Photo via 5000’s.org

Do Visit All the Wats (Temples) you can. Especially Wat Pho (Temple of Reclining Buddha), Wat Phra Kaew (Temple of Emerald Buddha) and Wat Arun. The Reclining Buddha is one of the grandest temples you’ll visit simply due to the size of the golden glistening Buddha. The property is also home to 1000 Buddha statues, 91 stunning Stupas and the first massage school in Thailand. To visit Wat Phra Kaew you actually have to visit the Grand Palace. So it’s almost like a two for one! Along with the Emerald Buddha which is surprisingly small, you’ll be wowed by the incredible intricate Chedis which stretch as high as the eye can see. Wat Arun glitters at night, so taking a river cruise at night is essential to enjoying this temple’s beauty.


The Grand Palace

Don’t use Uber get Grab. I wish I’d known to download Grab before I left the US. Grab is the cool, new and more affordable alternative to Uber. The best thing is you can pay with cash or a card.

Do Eat the Street Food. Don’t get me wrong, you should always beware of dodgy looking restaurants and food vendors. However, Bangkok is the street food capital of the world and you’ll be missing out on some incredible eats if you only dine at places with a table and a chair. My advice, go where the locals go. If there is a long line, it’s probably fine!


Pork on a Stick

Don’t Get into a Taxi or Tuk Tuk without checking Rome2Rio. I’ve read many posts that say you must insist that your Taxi or Tuk Tuk driver turn on the meter. But that’s easier said and notoriously hard to do. So instead, educate yourself. I use Rome2Rio to gauge how much my ride SHOULD cost then I use that knowledge to haggle and get the best price I can.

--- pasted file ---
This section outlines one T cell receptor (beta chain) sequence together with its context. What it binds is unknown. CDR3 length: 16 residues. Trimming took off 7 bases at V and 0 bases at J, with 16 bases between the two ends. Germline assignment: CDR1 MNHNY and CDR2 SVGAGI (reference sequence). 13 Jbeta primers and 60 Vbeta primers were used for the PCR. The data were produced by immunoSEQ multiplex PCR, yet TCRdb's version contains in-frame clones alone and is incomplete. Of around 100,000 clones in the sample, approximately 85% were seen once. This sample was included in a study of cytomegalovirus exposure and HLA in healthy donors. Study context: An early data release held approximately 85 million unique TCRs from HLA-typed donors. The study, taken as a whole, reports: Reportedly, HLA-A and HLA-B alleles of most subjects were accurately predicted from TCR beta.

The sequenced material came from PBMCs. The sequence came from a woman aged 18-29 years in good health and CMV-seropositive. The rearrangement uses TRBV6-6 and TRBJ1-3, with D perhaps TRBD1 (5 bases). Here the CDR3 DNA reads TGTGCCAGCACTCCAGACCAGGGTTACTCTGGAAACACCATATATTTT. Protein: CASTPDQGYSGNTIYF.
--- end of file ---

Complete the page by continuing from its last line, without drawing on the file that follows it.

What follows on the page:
Do your Homework before you arrive. I can’t count how many times I’ve met a traveler unaware that Thailand’s King of 70 years recently passed away. Due to the King’s death, many things around the country have been canceled. Many clubs have been closed and there were times that loud music and alcohol were not allowed. The Full Moon Party was canceled in October and trust me, I get it. What’s better than dancing and doing drugs for days on a beach in Thailand? Not much! On the other hand, what’s more devastating than the person you considered a father passing? Nothing. So do your research, but most importantly, be respectful.


King’s Candlelight Vigil at JJ Market

3 thoughts

  1. Great tips and as an animal person and having been involved in animal welfare for many years it is really hard for me to see stray animals. But a great way to help is donate to the local animal welfare organisations that are working hard to protect the local animals.

  2. Great tips Annette and I loved the interview with Erik.

    What is the name of the hostel?

    I’m considering a visit either Jan or Feb if 2018. I have followed Erick for several years and after travel within the US, I may take Erik’s advice as a retiree and take my Nomadic adventures across the Pacific.

    Thinks for the link to learn the language.

    You have a great site and continue posting. I have forwarded your site to aspiring retirees an family members.

    Marty 😀